Americans endure coronavirus fatigue on the eve of the fourth major holiday of the nightmare that is 2020. Meantime, despite CDC recommendation to avoid Thanksgiving travel, the TSA says more than 3 million people were on the move through busy airports this past weekend.
On Friday, Saturday, and Sunday last week, about one million people per day passed through TSA at domestic airports, among the highest daily totals since the coronavirus pandemic hit in March. Busier days are expected on Thanksgiving Eve and on the Sunday afterwards, even as officials warn against travel and slap on inter-state quarantines. AAA expects road trips to be only 10% lower than 2019 traffic.
Destination Analysts has surveyed 1,200+ American travelers about their thoughts, feelings, perceptions and behaviors surrounding travel in the wake of the coronavirus pandemic each week since March 15.
Key findings from data collected Nov. 20-22, 2020:
- Anxiety about contracting the virus continues to rise. 62.9% feel things are going to get worse in the next month.
- 61.9% of American travelers continue to agree that the current surge in cases has made them less likely to travel in the next three months.
- The percent of Americans who feel they have lost their interest in travel for the time being is now approaching half.
- The pandemic also appears to be affecting sentiment towards ski/snowboard travel this season. Fewer ski/snowboard travelers now feel that a trip is safe this coming season than did in October. However, over two-thirds say that pandemic protocols would make them more interested in taking a ski/snowboard trip.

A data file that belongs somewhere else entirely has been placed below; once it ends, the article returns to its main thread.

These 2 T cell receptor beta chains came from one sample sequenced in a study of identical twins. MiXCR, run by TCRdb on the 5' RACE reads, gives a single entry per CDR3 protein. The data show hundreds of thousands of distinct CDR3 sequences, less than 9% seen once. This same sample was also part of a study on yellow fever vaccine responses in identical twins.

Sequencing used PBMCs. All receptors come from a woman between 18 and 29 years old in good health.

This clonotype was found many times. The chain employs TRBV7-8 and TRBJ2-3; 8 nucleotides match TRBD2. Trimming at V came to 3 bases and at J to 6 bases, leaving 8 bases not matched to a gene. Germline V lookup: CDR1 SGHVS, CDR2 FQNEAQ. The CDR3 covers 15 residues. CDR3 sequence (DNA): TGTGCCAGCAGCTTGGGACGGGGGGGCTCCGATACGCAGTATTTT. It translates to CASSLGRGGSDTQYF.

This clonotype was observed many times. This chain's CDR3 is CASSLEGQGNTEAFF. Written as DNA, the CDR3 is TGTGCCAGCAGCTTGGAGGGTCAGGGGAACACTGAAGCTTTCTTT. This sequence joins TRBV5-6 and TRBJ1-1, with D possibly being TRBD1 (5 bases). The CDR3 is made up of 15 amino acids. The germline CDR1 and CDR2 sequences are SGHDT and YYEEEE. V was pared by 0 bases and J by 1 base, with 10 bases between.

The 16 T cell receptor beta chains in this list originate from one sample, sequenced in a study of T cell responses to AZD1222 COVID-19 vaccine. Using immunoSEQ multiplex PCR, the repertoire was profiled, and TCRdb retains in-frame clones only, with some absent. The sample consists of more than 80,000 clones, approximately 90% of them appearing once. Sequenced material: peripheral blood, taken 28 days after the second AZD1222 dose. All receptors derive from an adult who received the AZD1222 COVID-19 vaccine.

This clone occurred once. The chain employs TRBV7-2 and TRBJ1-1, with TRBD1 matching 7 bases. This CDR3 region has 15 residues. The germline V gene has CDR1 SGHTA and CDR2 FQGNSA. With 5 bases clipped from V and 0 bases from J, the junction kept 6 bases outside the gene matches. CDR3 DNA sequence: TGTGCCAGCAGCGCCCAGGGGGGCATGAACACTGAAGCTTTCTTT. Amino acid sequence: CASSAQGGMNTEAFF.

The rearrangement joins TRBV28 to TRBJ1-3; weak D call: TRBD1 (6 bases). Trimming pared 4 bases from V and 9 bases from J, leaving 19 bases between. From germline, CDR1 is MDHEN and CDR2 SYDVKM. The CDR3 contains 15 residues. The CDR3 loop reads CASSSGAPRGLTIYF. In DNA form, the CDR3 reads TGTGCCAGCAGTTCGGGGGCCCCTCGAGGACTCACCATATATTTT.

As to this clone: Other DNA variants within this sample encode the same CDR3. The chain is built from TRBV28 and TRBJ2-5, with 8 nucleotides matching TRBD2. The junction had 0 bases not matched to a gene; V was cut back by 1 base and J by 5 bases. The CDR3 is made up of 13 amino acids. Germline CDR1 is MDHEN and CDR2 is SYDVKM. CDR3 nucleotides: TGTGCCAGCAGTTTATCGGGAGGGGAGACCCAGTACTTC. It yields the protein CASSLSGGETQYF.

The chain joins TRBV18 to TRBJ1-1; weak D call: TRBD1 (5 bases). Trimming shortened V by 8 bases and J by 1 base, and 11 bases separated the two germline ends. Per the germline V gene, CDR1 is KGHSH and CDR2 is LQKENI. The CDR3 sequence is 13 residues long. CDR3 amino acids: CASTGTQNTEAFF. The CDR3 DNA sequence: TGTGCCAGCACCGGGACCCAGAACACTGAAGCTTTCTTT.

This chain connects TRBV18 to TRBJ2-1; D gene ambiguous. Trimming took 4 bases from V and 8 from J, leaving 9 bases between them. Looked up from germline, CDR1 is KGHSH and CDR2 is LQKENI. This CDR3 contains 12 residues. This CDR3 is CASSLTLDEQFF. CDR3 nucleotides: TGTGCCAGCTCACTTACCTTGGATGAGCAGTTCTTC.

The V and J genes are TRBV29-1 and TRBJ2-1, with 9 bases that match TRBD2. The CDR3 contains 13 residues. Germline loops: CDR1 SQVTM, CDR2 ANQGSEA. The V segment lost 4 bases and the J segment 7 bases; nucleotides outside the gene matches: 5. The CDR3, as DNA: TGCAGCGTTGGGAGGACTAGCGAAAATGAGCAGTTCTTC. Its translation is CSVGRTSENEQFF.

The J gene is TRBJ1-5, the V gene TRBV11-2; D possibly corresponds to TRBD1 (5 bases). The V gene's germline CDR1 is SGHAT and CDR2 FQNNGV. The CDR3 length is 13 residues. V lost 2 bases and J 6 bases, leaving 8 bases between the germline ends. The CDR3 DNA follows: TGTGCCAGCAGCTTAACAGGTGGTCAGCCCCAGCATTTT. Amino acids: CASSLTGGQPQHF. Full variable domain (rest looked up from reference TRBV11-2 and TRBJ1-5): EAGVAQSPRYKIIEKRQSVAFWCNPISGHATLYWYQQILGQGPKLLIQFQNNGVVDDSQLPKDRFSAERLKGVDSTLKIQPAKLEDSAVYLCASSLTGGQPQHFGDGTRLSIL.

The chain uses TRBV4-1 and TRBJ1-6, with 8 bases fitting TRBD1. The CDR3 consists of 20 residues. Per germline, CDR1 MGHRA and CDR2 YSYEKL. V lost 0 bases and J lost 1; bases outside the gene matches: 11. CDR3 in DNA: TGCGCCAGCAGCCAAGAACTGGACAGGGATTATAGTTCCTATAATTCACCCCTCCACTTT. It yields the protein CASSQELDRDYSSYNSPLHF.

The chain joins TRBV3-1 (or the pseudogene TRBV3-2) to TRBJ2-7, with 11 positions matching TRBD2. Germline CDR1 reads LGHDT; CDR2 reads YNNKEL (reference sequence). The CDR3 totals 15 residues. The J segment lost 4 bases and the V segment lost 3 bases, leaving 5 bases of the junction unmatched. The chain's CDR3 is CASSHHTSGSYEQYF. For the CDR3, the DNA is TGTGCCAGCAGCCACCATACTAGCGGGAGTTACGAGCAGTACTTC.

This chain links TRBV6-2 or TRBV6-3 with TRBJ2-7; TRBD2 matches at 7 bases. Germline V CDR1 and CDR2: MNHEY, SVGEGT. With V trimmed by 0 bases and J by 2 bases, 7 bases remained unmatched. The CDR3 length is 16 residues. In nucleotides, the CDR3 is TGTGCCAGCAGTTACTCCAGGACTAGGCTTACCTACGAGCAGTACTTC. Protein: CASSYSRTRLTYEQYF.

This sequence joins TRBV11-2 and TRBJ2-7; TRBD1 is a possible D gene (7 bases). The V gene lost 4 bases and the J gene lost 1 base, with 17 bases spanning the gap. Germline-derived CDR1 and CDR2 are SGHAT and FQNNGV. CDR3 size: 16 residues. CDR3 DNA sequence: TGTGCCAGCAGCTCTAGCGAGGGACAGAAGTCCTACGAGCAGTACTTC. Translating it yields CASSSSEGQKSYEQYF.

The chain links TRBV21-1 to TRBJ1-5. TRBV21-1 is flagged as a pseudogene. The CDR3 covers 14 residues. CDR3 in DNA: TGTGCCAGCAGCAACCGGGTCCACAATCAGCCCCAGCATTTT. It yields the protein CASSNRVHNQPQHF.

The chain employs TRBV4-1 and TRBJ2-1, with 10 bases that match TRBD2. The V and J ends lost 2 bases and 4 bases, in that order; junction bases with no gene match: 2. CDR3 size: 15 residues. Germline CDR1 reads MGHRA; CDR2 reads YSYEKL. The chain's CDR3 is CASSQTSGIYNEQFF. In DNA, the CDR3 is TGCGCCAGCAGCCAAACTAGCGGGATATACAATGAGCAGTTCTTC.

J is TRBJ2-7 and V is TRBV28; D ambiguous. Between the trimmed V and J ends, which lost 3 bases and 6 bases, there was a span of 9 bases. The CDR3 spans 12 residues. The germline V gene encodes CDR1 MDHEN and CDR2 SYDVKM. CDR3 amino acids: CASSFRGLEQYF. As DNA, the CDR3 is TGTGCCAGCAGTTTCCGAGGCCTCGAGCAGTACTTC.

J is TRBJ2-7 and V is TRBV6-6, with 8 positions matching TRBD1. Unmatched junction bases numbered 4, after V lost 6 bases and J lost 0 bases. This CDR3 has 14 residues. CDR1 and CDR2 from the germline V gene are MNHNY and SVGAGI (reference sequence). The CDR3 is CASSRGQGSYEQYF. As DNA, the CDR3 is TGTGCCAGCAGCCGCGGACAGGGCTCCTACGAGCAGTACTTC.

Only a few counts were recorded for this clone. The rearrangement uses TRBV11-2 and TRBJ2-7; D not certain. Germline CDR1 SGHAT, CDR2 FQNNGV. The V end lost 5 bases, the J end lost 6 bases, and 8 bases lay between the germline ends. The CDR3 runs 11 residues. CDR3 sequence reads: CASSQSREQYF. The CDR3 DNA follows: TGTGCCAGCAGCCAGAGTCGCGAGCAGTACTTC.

- Over 40% of Americans feel comfortable going out for leisure activities in their own communities. Meantime, 56.1% do not want tourists coming to their community right now.
- 61.5% agree they support more restrictive COVID-19 rules being implemented in their home community.
- Americans continue to report having trips planned over the next year — 82% — reporting that relaxing, fun, memorable, affordable and comforting are important attributes for these upcoming trips.
- The latest vaccine news has made 58.1% of American travelers more optimistic about life returning to normal/near-normal) in the next six months.
Longwoods International released findings from their latest bi-weekly National American Traveler Sentiment survey. Supported by Miles Partnership, the survey was fielded Nov. 18, 2020 using a national sample randomly drawn from a consumer panel of 1,000 adults, ages 18 and over. Quotas were used to match Census targets for age, gender, and region to make the survey representative of the U.S. population.
|“The dramatic surge in coronavirus cases, hospitalizations and deaths across the country is convincing more and more travelers now is the time to shelter at home. We don’t expect this trend to significantly reverse itself until vaccine/treatment distribution begins.” — Amir Eylon, president & CEO|
Key findings from data collected Nov. 18, 2020:
- The percentage of Americans planning to change their upcoming travel plans due to COVID-19 increased to 77% (highest since mid-July).
- The percentage of traveling Americans who indicated they do not plan to travel until a vaccine is available jumped a full ten points to 44% compared to two weeks ago.
- At 46%, Americans who feel safe traveling outside their community dropped seven points from its level two weeks ago.
- At 60%, concern about spreading/contracting COVID-19 continues to be the main issue for potential travelers.
- Silver lining: Despite all this, 62% of traveling Americans indicate that they still have travel plans within the next six months.
The Daily Travel Index from Arrivalist measures consumer road trips of 50 miles or more in all 50 U.S. states plus year-over-year comparisons.
- Road travel has remained roughly flat over most weeks since Labor Day
- While there have not been any significant weekly improvements since the end of the summer, road travel has generally maintained a relatively good performance over these last few weeks, with lower y/y declines on a consistent basis than any other time since the start of the pandemic.